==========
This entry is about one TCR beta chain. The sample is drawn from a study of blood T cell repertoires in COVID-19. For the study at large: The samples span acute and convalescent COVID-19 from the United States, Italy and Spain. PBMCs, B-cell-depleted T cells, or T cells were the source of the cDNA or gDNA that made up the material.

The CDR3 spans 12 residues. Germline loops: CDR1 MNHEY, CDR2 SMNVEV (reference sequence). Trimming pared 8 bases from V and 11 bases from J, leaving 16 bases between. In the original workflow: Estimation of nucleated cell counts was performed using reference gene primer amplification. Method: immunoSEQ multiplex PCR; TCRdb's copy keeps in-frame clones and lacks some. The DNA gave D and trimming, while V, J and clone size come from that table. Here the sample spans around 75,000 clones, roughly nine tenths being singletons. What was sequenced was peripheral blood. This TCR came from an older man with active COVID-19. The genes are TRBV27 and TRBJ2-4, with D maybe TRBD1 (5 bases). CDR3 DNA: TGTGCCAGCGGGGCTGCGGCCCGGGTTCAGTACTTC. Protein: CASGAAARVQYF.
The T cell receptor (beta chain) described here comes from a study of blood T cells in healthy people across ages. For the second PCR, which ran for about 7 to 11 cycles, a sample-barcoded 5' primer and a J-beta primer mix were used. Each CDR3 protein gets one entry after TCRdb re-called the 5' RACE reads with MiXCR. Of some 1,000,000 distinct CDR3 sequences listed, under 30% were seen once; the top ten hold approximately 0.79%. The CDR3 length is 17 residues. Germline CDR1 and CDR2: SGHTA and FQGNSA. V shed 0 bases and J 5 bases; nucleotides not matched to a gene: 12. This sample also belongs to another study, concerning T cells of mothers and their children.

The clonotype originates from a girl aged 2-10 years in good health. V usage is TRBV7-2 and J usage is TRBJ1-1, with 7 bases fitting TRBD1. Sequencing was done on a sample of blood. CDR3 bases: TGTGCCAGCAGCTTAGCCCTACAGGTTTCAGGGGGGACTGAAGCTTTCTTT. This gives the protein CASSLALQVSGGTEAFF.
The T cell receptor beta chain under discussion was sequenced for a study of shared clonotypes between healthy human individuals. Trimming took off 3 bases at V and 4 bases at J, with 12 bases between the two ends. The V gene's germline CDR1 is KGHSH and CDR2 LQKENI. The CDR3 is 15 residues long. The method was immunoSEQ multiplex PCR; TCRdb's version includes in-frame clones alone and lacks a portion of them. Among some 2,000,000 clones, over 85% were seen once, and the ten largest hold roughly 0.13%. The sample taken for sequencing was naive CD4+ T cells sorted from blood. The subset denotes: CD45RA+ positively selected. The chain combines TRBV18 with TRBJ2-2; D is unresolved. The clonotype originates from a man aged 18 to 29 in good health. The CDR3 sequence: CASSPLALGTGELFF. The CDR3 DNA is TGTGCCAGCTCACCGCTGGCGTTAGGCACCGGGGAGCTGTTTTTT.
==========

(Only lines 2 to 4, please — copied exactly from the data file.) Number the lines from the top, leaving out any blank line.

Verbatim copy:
The CDR3 spans 12 residues. Germline loops: CDR1 MNHEY, CDR2 SMNVEV (reference sequence). Trimming pared 8 bases from V and 11 bases from J, leaving 16 bases between. In the original workflow: Estimation of nucleated cell counts was performed using reference gene primer amplification. Method: immunoSEQ multiplex PCR; TCRdb's copy keeps in-frame clones and lacks some. The DNA gave D and trimming, while V, J and clone size come from that table. Here the sample spans around 75,000 clones, roughly nine tenths being singletons. What was sequenced was peripheral blood. This TCR came from an older man with active COVID-19. The genes are TRBV27 and TRBJ2-4, with D maybe TRBD1 (5 bases). CDR3 DNA: TGTGCCAGCGGGGCTGCGGCCCGGGTTCAGTACTTC. Protein: CASGAAARVQYF.
The T cell receptor (beta chain) described here comes from a study of blood T cells in healthy people across ages. For the second PCR, which ran for about 7 to 11 cycles, a sample-barcoded 5' primer and a J-beta primer mix were used. Each CDR3 protein gets one entry after TCRdb re-called the 5' RACE reads with MiXCR. Of some 1,000,000 distinct CDR3 sequences listed, under 30% were seen once; the top ten hold approximately 0.79%. The CDR3 length is 17 residues. Germline CDR1 and CDR2: SGHTA and FQGNSA. V shed 0 bases and J 5 bases; nucleotides not matched to a gene: 12. This sample also belongs to another study, concerning T cells of mothers and their children.

The clonotype originates from a girl aged 2-10 years in good health. V usage is TRBV7-2 and J usage is TRBJ1-1, with 7 bases fitting TRBD1. Sequencing was done on a sample of blood. CDR3 bases: TGTGCCAGCAGCTTAGCCCTACAGGTTTCAGGGGGGACTGAAGCTTTCTTT. This gives the protein CASSLALQVSGGTEAFF.